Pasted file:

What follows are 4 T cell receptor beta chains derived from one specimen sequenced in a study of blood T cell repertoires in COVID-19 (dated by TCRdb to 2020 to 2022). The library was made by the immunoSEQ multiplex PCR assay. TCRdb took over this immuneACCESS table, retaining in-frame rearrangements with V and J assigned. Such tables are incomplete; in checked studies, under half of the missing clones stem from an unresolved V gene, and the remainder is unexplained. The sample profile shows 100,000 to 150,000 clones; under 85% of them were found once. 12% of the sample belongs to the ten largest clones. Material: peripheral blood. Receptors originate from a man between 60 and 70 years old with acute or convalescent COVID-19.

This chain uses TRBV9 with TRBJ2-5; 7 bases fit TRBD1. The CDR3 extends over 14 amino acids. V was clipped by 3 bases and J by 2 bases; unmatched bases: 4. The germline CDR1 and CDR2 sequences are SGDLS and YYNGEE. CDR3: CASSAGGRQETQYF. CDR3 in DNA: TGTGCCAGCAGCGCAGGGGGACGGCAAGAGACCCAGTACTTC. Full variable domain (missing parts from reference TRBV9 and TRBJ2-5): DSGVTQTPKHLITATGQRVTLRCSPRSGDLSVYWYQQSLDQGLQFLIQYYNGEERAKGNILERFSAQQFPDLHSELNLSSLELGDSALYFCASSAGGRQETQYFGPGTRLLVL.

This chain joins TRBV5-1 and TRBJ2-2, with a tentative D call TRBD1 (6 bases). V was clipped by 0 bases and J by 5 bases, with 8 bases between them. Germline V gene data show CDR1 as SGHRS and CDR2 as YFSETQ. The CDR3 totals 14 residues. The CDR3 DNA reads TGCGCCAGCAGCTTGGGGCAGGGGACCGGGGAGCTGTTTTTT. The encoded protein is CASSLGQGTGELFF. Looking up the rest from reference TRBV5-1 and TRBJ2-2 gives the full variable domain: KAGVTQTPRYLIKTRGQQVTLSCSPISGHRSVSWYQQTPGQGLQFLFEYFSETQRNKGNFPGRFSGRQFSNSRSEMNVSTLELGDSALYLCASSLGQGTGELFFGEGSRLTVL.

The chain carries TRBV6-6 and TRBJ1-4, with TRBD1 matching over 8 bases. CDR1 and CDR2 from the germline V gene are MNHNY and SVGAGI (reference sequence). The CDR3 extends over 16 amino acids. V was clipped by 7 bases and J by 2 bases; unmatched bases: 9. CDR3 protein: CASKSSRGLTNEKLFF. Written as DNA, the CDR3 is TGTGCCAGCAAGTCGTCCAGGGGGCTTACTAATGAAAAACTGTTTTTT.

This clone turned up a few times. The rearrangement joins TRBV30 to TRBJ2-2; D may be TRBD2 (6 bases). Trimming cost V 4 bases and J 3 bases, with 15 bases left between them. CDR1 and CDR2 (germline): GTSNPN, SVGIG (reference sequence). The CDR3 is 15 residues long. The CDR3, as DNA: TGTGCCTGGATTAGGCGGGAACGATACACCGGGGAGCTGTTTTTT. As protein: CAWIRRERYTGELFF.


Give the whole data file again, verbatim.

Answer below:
What follows are 4 T cell receptor beta chains derived from one specimen sequenced in a study of blood T cell repertoires in COVID-19 (dated by TCRdb to 2020 to 2022). The library was made by the immunoSEQ multiplex PCR assay. TCRdb took over this immuneACCESS table, retaining in-frame rearrangements with V and J assigned. Such tables are incomplete; in checked studies, under half of the missing clones stem from an unresolved V gene, and the remainder is unexplained. The sample profile shows 100,000 to 150,000 clones; under 85% of them were found once. 12% of the sample belongs to the ten largest clones. Material: peripheral blood. Receptors originate from a man between 60 and 70 years old with acute or convalescent COVID-19.

This chain uses TRBV9 with TRBJ2-5; 7 bases fit TRBD1. The CDR3 extends over 14 amino acids. V was clipped by 3 bases and J by 2 bases; unmatched bases: 4. The germline CDR1 and CDR2 sequences are SGDLS and YYNGEE. CDR3: CASSAGGRQETQYF. CDR3 in DNA: TGTGCCAGCAGCGCAGGGGGACGGCAAGAGACCCAGTACTTC. Full variable domain (missing parts from reference TRBV9 and TRBJ2-5): DSGVTQTPKHLITATGQRVTLRCSPRSGDLSVYWYQQSLDQGLQFLIQYYNGEERAKGNILERFSAQQFPDLHSELNLSSLELGDSALYFCASSAGGRQETQYFGPGTRLLVL.

This chain joins TRBV5-1 and TRBJ2-2, with a tentative D call TRBD1 (6 bases). V was clipped by 0 bases and J by 5 bases, with 8 bases between them. Germline V gene data show CDR1 as SGHRS and CDR2 as YFSETQ. The CDR3 totals 14 residues. The CDR3 DNA reads TGCGCCAGCAGCTTGGGGCAGGGGACCGGGGAGCTGTTTTTT. The encoded protein is CASSLGQGTGELFF. Looking up the rest from reference TRBV5-1 and TRBJ2-2 gives the full variable domain: KAGVTQTPRYLIKTRGQQVTLSCSPISGHRSVSWYQQTPGQGLQFLFEYFSETQRNKGNFPGRFSGRQFSNSRSEMNVSTLELGDSALYLCASSLGQGTGELFFGEGSRLTVL.

The chain carries TRBV6-6 and TRBJ1-4, with TRBD1 matching over 8 bases. CDR1 and CDR2 from the germline V gene are MNHNY and SVGAGI (reference sequence). The CDR3 extends over 16 amino acids. V was clipped by 7 bases and J by 2 bases; unmatched bases: 9. CDR3 protein: CASKSSRGLTNEKLFF. Written as DNA, the CDR3 is TGTGCCAGCAAGTCGTCCAGGGGGCTTACTAATGAAAAACTGTTTTTT.

This clone turned up a few times. The rearrangement joins TRBV30 to TRBJ2-2; D may be TRBD2 (6 bases). Trimming cost V 4 bases and J 3 bases, with 15 bases left between them. CDR1 and CDR2 (germline): GTSNPN, SVGIG (reference sequence). The CDR3 is 15 residues long. The CDR3, as DNA: TGTGCCTGGATTAGGCGGGAACGATACACCGGGGAGCTGTTTTTT. As protein: CAWIRRERYTGELFF.